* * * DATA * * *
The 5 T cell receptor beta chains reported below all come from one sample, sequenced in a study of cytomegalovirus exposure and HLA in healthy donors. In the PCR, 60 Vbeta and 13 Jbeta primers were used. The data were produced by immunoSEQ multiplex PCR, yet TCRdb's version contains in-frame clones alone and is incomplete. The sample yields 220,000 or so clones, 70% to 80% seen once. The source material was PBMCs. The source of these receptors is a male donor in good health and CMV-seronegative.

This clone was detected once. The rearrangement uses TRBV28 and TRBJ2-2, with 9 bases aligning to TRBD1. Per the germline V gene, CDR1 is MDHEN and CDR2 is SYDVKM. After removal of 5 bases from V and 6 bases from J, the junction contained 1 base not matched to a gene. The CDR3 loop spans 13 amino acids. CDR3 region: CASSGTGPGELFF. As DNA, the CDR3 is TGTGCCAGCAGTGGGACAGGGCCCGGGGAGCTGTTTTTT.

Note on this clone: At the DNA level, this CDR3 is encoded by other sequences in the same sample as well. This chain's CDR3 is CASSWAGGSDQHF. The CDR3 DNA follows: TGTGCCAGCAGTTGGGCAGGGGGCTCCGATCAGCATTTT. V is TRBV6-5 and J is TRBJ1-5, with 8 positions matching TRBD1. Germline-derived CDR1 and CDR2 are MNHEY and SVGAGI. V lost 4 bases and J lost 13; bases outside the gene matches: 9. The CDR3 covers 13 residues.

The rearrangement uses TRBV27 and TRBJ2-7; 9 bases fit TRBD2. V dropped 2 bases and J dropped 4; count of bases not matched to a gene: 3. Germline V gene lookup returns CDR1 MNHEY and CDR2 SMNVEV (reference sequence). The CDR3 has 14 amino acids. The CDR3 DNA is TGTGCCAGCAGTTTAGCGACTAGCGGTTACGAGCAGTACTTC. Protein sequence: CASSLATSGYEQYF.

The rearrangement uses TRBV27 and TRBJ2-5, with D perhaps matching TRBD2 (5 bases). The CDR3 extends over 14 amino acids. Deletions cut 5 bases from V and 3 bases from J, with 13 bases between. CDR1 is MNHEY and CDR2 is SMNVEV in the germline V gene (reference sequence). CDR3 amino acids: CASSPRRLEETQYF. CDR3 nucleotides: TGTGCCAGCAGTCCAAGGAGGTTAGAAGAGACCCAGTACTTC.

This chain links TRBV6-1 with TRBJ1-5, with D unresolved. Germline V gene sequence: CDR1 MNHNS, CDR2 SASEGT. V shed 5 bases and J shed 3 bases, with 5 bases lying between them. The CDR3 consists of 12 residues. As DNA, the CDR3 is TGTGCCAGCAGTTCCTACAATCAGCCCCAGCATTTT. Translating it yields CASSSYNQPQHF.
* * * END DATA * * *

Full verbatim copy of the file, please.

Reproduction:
The 5 T cell receptor beta chains reported below all come from one sample, sequenced in a study of cytomegalovirus exposure and HLA in healthy donors. In the PCR, 60 Vbeta and 13 Jbeta primers were used. The data were produced by immunoSEQ multiplex PCR, yet TCRdb's version contains in-frame clones alone and is incomplete. The sample yields 220,000 or so clones, 70% to 80% seen once. The source material was PBMCs. The source of these receptors is a male donor in good health and CMV-seronegative.

This clone was detected once. The rearrangement uses TRBV28 and TRBJ2-2, with 9 bases aligning to TRBD1. Per the germline V gene, CDR1 is MDHEN and CDR2 is SYDVKM. After removal of 5 bases from V and 6 bases from J, the junction contained 1 base not matched to a gene. The CDR3 loop spans 13 amino acids. CDR3 region: CASSGTGPGELFF. As DNA, the CDR3 is TGTGCCAGCAGTGGGACAGGGCCCGGGGAGCTGTTTTTT.

Note on this clone: At the DNA level, this CDR3 is encoded by other sequences in the same sample as well. This chain's CDR3 is CASSWAGGSDQHF. The CDR3 DNA follows: TGTGCCAGCAGTTGGGCAGGGGGCTCCGATCAGCATTTT. V is TRBV6-5 and J is TRBJ1-5, with 8 positions matching TRBD1. Germline-derived CDR1 and CDR2 are MNHEY and SVGAGI. V lost 4 bases and J lost 13; bases outside the gene matches: 9. The CDR3 covers 13 residues.

The rearrangement uses TRBV27 and TRBJ2-7; 9 bases fit TRBD2. V dropped 2 bases and J dropped 4; count of bases not matched to a gene: 3. Germline V gene lookup returns CDR1 MNHEY and CDR2 SMNVEV (reference sequence). The CDR3 has 14 amino acids. The CDR3 DNA is TGTGCCAGCAGTTTAGCGACTAGCGGTTACGAGCAGTACTTC. Protein sequence: CASSLATSGYEQYF.

The rearrangement uses TRBV27 and TRBJ2-5, with D perhaps matching TRBD2 (5 bases). The CDR3 extends over 14 amino acids. Deletions cut 5 bases from V and 3 bases from J, with 13 bases between. CDR1 is MNHEY and CDR2 is SMNVEV in the germline V gene (reference sequence). CDR3 amino acids: CASSPRRLEETQYF. CDR3 nucleotides: TGTGCCAGCAGTCCAAGGAGGTTAGAAGAGACCCAGTACTTC.

This chain links TRBV6-1 with TRBJ1-5, with D unresolved. Germline V gene sequence: CDR1 MNHNS, CDR2 SASEGT. V shed 5 bases and J shed 3 bases, with 5 bases lying between them. The CDR3 consists of 12 residues. As DNA, the CDR3 is TGTGCCAGCAGTTCCTACAATCAGCCCCAGCATTTT. Translating it yields CASSSYNQPQHF.